Business has been looking up for certain American auto manufacturers as of late, but the same can't generally be said for their Japanese counterparts. Buffeted most notably by a steep decline in sales in China following a lingering diplomatic dispute, Honda (NYSE:HMC) delivered results for its second quarter that fell well short of expectations. Compounding that, the company cut estimates for its fiscal 2013. The months ahead will be anything but a joyride for the automaker.
Honda's key financial numbers all rose. Net sales for the quarter advanced to 1.9 trillion yen ($23.7 billion), while bottom line came in at 60.4 billion yen ($758 million). The former was 20% higher than last year's second quarter, while the net profit number represented a nice 36% gain over that time.
Pretty good, huh? Well, not particularly. The year-previous period was a bad one for the company (and many Japanese industrials) since it had to contend with a big hit to its operations from the powerful one-two punch of the earthquake and tsunami that shook the country in May of that year. This affected operations in five of the firm's factories, not to mention its sales throughout Asia.
Meanwhile, in 2012, sales of vehicles worldwide are generally up, a trend that has benefited most manufacturers. Honda rode this wave and managed to take advantage of a specialty niche or two (motorcycles in India, anyone?). Despite that, unit sales only rose significantly in one of its three product categories -- cars, which saw a 47% leap year-over-year to 996,000 vehicles.
Many don't realize it, but cars are the smallest product category for the company in terms of units sold. It moves far more motorcycles, sales of which -- despite those eager Indian customers -- grew sluggishly at just under 2% year-over-year (to 3.9 million units). The company's third category, power products, also failed to record powerful growth, coming in at an annual clip of less than1%.
Protesting with their wallets
The market didn't like this at all. The average analyst estimate for revenue was around $30 billion; Honda skidded well short of that mark. It barely got out of the driveway in terms of net profit, meanwhile. Expectations were for approximately $1.4 billion, a good $600 million higher than the reality. No wonder the stock price dropped by nearly 5% on the local exchange after the results were announced. Toyota and fellow domestic carmaker Nissan also saw share-price skids.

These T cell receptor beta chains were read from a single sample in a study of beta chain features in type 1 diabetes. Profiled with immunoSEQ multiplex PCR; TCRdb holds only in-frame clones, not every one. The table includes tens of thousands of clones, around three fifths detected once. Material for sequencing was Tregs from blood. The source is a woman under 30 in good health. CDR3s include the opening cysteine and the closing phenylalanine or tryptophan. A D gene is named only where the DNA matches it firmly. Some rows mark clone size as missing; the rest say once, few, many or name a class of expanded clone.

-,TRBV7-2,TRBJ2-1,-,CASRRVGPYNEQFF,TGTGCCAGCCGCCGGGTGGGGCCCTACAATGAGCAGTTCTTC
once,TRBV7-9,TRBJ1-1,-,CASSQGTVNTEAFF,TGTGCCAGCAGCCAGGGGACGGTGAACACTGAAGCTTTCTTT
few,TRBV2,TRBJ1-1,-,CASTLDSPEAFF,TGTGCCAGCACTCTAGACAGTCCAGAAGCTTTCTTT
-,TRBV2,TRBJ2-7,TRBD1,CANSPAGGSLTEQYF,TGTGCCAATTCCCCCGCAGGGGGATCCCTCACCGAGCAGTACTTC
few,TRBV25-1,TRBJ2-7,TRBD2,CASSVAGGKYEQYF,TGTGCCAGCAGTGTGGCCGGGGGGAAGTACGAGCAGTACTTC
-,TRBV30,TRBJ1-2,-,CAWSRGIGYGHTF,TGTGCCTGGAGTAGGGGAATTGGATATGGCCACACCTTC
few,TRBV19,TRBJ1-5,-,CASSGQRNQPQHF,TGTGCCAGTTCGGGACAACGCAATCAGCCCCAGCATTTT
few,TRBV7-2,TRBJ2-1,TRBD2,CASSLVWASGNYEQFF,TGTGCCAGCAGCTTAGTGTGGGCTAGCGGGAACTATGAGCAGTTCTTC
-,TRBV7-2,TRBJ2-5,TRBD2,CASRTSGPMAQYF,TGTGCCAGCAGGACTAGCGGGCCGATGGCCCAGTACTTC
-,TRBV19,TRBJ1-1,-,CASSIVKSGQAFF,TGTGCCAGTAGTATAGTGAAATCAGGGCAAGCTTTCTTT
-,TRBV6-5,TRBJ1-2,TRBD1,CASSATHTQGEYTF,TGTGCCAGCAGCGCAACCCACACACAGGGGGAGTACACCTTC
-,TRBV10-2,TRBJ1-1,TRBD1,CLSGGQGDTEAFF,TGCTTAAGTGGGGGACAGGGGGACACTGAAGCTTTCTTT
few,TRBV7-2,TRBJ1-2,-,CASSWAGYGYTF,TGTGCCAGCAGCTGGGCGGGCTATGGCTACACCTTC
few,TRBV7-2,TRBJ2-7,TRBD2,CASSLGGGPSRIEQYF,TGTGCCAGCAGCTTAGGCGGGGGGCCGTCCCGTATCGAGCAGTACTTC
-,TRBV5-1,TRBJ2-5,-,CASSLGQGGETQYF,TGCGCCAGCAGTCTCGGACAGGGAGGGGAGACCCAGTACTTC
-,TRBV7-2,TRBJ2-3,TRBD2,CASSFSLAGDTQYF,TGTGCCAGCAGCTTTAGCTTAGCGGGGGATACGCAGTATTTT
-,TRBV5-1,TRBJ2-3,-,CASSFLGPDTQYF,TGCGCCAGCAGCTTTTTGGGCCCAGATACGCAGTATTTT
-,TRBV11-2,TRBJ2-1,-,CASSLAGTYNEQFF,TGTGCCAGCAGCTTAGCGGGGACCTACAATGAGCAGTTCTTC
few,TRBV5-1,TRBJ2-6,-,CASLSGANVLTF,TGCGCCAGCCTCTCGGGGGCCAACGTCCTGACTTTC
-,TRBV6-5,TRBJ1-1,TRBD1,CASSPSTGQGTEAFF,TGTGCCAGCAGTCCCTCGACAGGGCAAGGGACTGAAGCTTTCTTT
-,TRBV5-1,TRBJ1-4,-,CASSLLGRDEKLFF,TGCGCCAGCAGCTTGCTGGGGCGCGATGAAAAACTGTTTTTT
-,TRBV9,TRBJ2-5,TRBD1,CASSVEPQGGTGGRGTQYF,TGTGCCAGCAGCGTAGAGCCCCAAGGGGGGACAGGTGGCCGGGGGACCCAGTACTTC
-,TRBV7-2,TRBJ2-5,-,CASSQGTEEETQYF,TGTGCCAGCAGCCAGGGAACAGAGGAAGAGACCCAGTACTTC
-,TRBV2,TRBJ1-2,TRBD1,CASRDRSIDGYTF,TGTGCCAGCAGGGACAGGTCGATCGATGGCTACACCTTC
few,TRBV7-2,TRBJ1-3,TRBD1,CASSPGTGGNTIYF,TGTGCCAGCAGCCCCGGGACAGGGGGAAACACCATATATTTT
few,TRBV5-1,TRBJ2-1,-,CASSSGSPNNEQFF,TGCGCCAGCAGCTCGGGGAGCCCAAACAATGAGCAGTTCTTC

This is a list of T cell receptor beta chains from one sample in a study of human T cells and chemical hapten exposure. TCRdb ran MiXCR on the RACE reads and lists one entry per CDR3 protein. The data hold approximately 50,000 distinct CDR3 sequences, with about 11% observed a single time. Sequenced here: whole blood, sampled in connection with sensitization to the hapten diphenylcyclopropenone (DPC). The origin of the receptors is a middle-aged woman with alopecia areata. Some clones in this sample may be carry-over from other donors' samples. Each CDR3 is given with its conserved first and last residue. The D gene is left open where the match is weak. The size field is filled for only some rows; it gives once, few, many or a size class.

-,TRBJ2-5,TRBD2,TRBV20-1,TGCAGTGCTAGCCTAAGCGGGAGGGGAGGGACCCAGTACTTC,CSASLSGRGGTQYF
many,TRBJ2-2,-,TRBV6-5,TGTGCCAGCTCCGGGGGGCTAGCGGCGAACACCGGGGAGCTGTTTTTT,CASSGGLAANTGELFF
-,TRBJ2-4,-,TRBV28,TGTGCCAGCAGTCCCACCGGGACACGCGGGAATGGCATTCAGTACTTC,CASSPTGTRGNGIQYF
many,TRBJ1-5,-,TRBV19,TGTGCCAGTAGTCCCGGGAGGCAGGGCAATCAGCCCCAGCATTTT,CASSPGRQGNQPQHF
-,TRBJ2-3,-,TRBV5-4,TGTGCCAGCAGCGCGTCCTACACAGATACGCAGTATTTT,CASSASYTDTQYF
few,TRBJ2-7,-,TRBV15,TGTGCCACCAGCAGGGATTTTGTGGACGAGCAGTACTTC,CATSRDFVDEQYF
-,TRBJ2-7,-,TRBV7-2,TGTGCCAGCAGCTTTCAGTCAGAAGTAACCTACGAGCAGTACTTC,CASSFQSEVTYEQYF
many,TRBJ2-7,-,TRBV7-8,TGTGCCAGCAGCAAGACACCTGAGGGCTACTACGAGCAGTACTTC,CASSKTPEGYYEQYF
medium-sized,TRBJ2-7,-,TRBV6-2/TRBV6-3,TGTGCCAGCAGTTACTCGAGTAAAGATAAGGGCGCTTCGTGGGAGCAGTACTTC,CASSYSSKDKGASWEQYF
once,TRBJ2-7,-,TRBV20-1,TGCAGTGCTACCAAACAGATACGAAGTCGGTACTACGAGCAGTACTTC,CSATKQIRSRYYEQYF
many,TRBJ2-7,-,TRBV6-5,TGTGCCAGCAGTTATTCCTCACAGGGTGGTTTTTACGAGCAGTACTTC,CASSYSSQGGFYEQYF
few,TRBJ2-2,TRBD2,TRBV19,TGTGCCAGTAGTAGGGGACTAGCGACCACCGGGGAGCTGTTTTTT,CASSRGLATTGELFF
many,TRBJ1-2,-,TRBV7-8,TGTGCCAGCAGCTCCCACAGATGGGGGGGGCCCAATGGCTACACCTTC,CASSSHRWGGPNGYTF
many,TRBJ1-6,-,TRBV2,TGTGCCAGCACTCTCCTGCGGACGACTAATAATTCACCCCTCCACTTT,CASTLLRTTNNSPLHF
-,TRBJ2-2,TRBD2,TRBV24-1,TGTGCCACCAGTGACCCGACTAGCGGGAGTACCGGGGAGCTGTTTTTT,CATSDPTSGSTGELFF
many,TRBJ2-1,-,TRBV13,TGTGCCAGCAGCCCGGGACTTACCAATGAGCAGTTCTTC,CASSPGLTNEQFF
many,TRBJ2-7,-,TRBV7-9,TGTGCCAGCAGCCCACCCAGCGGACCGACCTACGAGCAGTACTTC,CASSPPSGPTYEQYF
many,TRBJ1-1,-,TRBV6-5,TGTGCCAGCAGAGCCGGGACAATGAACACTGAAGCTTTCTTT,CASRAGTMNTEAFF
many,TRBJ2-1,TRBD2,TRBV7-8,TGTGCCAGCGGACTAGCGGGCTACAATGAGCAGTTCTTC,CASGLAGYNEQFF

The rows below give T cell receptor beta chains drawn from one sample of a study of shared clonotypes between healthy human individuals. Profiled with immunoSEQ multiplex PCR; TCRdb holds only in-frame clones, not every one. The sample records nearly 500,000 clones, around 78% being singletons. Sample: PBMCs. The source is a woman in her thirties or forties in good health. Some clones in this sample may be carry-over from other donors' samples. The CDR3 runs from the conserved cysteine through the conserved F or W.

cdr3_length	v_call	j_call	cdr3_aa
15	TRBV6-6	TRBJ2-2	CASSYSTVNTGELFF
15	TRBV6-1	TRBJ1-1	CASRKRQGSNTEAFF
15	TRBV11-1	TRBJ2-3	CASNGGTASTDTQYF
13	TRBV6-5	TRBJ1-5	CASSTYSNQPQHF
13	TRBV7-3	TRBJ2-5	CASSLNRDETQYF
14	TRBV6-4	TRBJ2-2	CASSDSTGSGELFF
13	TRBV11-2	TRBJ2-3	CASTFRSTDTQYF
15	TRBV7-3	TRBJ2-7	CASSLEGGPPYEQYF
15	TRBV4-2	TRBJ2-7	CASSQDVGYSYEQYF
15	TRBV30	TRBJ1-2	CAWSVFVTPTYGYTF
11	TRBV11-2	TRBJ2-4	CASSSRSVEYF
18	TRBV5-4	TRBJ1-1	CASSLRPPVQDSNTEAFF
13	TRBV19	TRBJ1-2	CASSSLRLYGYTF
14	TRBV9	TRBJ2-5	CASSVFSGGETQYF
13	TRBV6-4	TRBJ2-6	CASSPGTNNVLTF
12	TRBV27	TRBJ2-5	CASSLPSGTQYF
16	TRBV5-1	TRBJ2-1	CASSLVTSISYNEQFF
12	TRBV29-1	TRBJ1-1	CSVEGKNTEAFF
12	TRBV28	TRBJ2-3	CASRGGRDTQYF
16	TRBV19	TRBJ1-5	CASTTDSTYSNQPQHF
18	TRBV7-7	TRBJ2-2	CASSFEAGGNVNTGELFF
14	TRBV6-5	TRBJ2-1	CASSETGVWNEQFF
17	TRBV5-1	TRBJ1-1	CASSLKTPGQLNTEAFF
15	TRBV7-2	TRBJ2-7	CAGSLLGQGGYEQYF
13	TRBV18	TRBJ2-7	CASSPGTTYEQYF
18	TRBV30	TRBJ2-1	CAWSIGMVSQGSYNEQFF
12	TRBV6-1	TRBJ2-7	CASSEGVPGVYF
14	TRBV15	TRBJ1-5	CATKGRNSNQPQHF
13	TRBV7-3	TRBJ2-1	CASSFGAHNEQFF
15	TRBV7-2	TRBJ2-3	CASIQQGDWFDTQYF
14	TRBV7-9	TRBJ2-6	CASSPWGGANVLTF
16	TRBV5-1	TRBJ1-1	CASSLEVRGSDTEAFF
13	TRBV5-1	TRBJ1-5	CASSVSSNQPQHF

Much of the financial shortfall has to do with an ugly problem that the company did nothing to create or exacerbate. The governments of Japan and China are locked in a nasty spat regarding ownership of several tiny, uninhabited private islands in the East China Sea, which are seen as strategic to each country's national interest. Japan has agreed to buy what it calls the Senkaku islands (the other side knows them as Diaoyu), which has inflamed nationalist feelings in China. Worse, it's taken the form of vandalism and the occasional act of violence against anything outwardly Japanese... such as Honda or Toyota (NYSE:TM) cars.
Needless to say, sales of Japanese products in that market have taken a tumble. Honda's sales in the country dropped a steep 41% year-over-year in September, while Toyota's decline was even more precipitous, at nearly 50%.
These losses are their rivals' gains; Ford (NYSE:F), despite being a Westerner-come-lately to China, had its best month ever in the country in September, selling nearly 60,000 cars for a pretty 35% year-over-year increase. GM (NYSE:GM) is more of a veteran on the market and perhaps not as new and exciting as Ford -- but at least, for locals, it's not a company owned by the Japanese. As such, its sales also gained (by 1.7% over September 2011).
The road ahead also looks dimmer for Honda. In announcing its results, it also sliced its guidance for the remainder of the current fiscal year (2013). For the year, sales in all three product categories are expected to come in lower than the company previously anticipated; all told, it expects to move a total of around 25,900 products, as opposed to the original forecast of 27,200.
This, of course, means lower revenues and a thinner bottom line. The company shaved its revenue forecast by half a trillion yen ($6.2 billion) to 9.8 trillion yen ($123 billion). Net income got a more severe haircut, in percentage terms, by 95 billion yen. This means a revised bottom line estimate of 375 billion yen ($4.7 billion).
On the bright side, Honda did boost its dividend payout, by 16 yen to reach an annual disbursement of 76 yen ($0.95) per share.But that probably won't be enough to bring the share price back to where it was. For that, the company's going to have to drive harder and push its results higher than they've been lately.